Homemade Shrimp Stock
Just about any dish is better when cooked with a rich stock instead of water. It's simple to make, easy to freeze and adds a flavor foundation that will elevate the entire dish.Print Pin Rate
Servings: 12 Cups
Here's What You Need
- 2 to 3 quarts shrimp shells with heads Shells and heads from approximately 3 to 5 pounds of shrimp
- ¼ cup margarine or butter
- 1 large onion quartered
- 5 or 6 stalks Celery with leaves
- 2 heads garlic sliced in half
- 1 bunch parsley tied together
- 30 peppercorns in spice bag
- 6 quarts cold water
Herb and Spice Blend-Tied in a Bouguet Garni
- 1 ounce fresh thyme
- 1 ounce fresh basil
- 1 ounce fresh oregano
- 2 bay leaves
Here's What You Do
Prepare the Ingredients
- Preheat oven to 450 degrees. (See Notes)
- Place the margarine or butter in a pyrex measuring cup and melt in microwave.
- Spread shrimp shells and heads in a single layer on a lined baking sheet. (Use two baking sheets if necessary).
- Pour melted margarine over the shells and mix together so some margarine gets on all the shells.
- Place baking sheets in preheated oven and let roast for about 20 minutes.
- Quarter the yellow onion. Chop the celery into short pieces. Tie the herbs together in a Bouquet Garni and tie the bunch of parsley together. Place peppercorns in a small spice bag.
Make the Stock
- Remove the shells from the oven and add them and the resulting juice into a large stock pot. (If using two baking dishes, place shells from one in the stock pot, then add vegetables before adding remaining shells)
- Add all the cut vegetables, parsley, garlic, Bouquet Garni and pepper to the stock pot and mix together with shells.
- Add the cold water, the shells should be completely covered in water by about an inch.
- Place the stock pot over high heat and bring it up just to a boil.
- Immediately reduce the heat to a very low simmer. Partially cover the pot and simmer for about 2 hours, stirring occasionally to keep things mixed up.
- From time to time, skim off any impurities that rise to the surface. Try not to stir that back into the stock because that will cause the stock to be cloudy.
- Remove the cover completely and maintain a very low simmer for about 1 hour until the liquid has reduced it to about half of its original volume.
- Turn off the heat and allow the stock to cool so it will be easier to handle and the flavors continue to blend.
- Place a strainer or colander over a large bowl. Using a slotted spoon, place the solids into the strainer and allow to drain.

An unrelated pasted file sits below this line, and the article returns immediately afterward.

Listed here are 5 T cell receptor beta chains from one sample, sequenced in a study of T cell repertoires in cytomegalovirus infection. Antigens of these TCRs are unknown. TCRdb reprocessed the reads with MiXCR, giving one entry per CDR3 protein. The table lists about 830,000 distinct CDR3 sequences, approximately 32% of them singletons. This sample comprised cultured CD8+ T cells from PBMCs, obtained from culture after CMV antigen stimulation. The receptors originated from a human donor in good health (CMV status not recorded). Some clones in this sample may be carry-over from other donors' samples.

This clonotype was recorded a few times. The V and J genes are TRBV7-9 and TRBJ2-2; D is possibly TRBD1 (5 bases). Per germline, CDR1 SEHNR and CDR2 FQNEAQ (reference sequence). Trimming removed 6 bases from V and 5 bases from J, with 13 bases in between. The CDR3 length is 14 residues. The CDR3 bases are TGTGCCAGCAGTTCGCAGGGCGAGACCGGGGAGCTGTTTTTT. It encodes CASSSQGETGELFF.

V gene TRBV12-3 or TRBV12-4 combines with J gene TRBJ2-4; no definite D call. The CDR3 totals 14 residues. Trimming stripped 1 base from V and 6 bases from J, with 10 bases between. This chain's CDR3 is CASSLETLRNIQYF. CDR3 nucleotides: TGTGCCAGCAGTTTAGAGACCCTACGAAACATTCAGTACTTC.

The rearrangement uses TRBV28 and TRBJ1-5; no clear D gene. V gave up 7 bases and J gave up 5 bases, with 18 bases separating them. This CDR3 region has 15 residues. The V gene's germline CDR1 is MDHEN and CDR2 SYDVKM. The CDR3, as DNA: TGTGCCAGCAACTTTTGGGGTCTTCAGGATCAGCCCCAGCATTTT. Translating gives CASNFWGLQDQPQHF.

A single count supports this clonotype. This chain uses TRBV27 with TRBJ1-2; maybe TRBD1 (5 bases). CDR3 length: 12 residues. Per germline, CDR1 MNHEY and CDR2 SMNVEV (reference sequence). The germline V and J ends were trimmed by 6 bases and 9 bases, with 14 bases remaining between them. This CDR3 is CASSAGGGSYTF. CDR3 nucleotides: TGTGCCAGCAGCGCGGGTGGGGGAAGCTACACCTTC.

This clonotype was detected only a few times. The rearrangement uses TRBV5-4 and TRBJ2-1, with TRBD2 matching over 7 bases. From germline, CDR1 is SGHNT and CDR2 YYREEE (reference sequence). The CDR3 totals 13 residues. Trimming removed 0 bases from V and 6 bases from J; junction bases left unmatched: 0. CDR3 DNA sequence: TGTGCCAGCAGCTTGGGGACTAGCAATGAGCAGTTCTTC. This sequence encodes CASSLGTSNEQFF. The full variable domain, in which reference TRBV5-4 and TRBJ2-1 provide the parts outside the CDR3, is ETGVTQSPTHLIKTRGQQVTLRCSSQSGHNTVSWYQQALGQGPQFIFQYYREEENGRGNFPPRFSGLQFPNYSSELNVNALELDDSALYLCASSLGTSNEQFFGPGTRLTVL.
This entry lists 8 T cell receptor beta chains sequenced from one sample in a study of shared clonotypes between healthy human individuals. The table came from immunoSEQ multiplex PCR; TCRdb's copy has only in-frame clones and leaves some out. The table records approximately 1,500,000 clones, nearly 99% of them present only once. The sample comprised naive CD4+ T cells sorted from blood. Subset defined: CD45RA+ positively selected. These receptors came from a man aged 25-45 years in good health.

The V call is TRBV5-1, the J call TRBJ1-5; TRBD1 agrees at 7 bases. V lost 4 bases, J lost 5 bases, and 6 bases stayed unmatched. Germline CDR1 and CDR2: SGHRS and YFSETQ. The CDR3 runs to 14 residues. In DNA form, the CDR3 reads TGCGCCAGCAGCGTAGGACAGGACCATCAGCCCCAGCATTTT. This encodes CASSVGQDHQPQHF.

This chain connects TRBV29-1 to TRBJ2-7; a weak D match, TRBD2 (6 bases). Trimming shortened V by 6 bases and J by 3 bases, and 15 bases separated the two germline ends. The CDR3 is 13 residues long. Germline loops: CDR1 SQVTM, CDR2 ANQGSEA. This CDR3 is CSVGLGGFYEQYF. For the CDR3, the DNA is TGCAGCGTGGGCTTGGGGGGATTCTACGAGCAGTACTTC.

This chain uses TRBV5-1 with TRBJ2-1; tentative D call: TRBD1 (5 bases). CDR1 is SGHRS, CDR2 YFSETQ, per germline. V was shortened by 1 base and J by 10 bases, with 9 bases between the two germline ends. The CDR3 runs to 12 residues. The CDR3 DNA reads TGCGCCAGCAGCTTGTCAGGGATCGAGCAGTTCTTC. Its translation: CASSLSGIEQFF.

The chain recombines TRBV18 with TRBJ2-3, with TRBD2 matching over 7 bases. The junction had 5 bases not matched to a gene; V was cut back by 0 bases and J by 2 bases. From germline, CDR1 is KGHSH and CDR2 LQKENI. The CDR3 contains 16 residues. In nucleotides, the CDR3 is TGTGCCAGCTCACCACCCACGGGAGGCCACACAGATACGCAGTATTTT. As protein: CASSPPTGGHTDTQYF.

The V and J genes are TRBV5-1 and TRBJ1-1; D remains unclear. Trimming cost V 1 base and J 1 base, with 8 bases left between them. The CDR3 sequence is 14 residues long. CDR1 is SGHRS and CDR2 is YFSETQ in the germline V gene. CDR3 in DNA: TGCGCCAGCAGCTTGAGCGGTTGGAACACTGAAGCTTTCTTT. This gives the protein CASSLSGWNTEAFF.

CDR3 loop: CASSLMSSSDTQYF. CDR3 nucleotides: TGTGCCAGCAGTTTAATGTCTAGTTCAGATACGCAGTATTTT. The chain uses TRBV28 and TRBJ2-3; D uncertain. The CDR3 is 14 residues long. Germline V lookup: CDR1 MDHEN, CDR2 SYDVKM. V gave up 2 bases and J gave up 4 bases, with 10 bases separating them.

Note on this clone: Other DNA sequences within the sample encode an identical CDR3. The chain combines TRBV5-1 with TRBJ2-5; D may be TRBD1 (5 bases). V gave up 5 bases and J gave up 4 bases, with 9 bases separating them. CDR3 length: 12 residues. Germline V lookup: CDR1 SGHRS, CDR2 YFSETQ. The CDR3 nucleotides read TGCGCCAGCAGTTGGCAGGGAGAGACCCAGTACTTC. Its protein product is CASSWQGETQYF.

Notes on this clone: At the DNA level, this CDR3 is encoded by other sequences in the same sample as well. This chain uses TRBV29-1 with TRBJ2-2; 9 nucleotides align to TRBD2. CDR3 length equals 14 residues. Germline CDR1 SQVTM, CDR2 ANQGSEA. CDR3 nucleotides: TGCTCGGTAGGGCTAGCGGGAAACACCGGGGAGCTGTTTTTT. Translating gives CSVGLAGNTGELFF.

- Continue this until all the solids have been removed from the stock pot.
- Discard all the solids and return the drained stock back into the stockpot.
- Place some cheese cloth in the strainer or colander, or use a very fine mesh strainer, and pour the liquid through to remove any remaining solids.
- This can be used immediately or stored in the refrigerator for a couple of days.
- If the stock will not be used within a couple of days, place the strained stock in freezer containers, label and freeze for up to six months.
Roasting the shells prior to making the stock intensifies the flavor. You could forgo the roasting stage and simply saute the shells and heads in the stockpot with margarine as the first step. I think roasting brings out more flavor, but you get basically the same result. Maintaining the lowest simmer possible will help produce a less cloudy stock. Also, skim off any impurities that form on the surface and try not to stir those into the liquid. Not having a large batch of shrimp? Just freeze whatever shells and heads you do have when you peel shrimp, even if it's just a half pound. When you have saved enough in the freezer, make your stock! I used to throw in bell pepper, but I have stopped doing that because the pepper gets very mushy while simmering and can cloud up the stock while not adding much flavor. Use fresh herbs if you can. If you tie them together using butcher twine it will be easier to pull them out when you're done. If you are using dry herbs, place those, along with the peppercorns in a cheesecloth bag. Bundling your herbs and spices like this is called Bouquet Garni and here's how to make one. I never add salt when making stock. Remember the stock is an ingredient in your final dish...so wait and salt the final dish to your liking. If the stock is salty, the final dish may end up too salty.
Calories: 63kcal | Carbohydrates: 7g | Protein: 1g | Fat: 4g | Saturated Fat: 3g | Polyunsaturated Fat: 0.2g | Monounsaturated Fat: 1g | Trans Fat: 0.2g | Cholesterol: 10mg | Sodium: 65mg | Potassium: 214mg | Fiber: 2g | Sugar: 1g | Vitamin A: 963IU | Vitamin C: 14mg | Calcium: 86mg | Iron: 2mg